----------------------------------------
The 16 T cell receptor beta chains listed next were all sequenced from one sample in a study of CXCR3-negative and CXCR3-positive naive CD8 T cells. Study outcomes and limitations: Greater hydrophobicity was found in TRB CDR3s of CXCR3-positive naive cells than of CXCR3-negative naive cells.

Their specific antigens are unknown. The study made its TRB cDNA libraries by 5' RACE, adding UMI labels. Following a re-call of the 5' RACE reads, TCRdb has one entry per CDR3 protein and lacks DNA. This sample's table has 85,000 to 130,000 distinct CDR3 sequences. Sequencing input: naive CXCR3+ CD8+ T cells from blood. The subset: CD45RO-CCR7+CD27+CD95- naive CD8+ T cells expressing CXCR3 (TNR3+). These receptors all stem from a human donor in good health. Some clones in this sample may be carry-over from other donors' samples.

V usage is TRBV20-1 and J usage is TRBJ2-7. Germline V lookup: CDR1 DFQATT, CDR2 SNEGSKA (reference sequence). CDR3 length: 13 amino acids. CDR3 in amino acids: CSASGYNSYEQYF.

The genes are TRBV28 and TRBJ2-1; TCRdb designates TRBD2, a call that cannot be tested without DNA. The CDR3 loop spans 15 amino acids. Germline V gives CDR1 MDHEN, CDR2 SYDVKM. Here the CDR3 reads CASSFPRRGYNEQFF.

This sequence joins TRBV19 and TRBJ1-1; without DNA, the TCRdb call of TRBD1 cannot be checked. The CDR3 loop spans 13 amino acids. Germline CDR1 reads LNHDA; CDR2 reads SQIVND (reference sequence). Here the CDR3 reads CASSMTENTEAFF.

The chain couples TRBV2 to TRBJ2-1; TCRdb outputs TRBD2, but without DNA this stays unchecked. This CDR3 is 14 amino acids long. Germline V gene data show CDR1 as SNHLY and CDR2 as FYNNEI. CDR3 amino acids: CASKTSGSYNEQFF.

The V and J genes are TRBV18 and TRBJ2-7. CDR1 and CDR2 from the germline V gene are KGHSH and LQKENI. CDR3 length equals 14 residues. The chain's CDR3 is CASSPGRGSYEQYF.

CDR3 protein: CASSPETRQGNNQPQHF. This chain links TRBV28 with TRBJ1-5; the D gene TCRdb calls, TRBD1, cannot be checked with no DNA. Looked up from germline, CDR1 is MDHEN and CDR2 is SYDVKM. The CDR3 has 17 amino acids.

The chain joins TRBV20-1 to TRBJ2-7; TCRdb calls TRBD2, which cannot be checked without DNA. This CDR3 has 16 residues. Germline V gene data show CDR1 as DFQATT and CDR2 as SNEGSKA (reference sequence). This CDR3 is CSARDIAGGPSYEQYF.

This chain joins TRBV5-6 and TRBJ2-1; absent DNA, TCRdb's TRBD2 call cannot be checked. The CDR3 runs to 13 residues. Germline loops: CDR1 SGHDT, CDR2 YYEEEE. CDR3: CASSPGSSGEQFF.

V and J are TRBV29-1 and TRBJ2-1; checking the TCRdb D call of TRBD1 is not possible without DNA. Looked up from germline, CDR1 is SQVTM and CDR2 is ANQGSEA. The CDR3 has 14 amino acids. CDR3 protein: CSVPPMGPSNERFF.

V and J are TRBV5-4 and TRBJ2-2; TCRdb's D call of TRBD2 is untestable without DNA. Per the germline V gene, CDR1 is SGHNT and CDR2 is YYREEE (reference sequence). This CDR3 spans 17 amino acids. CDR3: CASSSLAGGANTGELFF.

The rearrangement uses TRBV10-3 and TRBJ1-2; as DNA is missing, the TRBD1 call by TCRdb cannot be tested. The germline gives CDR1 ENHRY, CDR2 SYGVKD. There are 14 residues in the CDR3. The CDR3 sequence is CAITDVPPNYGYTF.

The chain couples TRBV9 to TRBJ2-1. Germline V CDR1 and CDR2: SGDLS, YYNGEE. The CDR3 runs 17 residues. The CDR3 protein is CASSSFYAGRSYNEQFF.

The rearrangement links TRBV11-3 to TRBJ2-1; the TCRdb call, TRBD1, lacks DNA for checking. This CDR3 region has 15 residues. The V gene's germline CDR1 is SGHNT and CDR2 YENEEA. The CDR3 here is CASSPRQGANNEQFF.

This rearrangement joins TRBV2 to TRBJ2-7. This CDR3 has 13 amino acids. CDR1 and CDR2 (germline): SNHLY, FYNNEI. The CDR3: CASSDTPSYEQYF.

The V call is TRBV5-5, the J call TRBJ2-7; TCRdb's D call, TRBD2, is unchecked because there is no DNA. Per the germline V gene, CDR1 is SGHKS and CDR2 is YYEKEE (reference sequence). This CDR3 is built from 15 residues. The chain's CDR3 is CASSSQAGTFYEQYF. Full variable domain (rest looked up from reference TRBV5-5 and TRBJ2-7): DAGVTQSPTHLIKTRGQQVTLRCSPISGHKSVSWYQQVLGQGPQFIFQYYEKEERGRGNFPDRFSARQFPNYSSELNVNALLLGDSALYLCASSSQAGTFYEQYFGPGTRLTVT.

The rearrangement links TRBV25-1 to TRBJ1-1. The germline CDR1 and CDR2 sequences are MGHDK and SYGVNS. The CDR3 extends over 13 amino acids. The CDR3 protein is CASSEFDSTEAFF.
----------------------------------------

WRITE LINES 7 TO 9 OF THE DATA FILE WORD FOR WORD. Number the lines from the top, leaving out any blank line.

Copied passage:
The V and J genes are TRBV18 and TRBJ2-7. CDR1 and CDR2 from the germline V gene are KGHSH and LQKENI. CDR3 length equals 14 residues. The chain's CDR3 is CASSPGRGSYEQYF.

CDR3 protein: CASSPETRQGNNQPQHF. This chain links TRBV28 with TRBJ1-5; the D gene TCRdb calls, TRBD1, cannot be checked with no DNA. Looked up from germline, CDR1 is MDHEN and CDR2 is SYDVKM. The CDR3 has 17 amino acids.

The chain joins TRBV20-1 to TRBJ2-7; TCRdb calls TRBD2, which cannot be checked without DNA. This CDR3 has 16 residues. Germline V gene data show CDR1 as DFQATT and CDR2 as SNEGSKA (reference sequence). This CDR3 is CSARDIAGGPSYEQYF.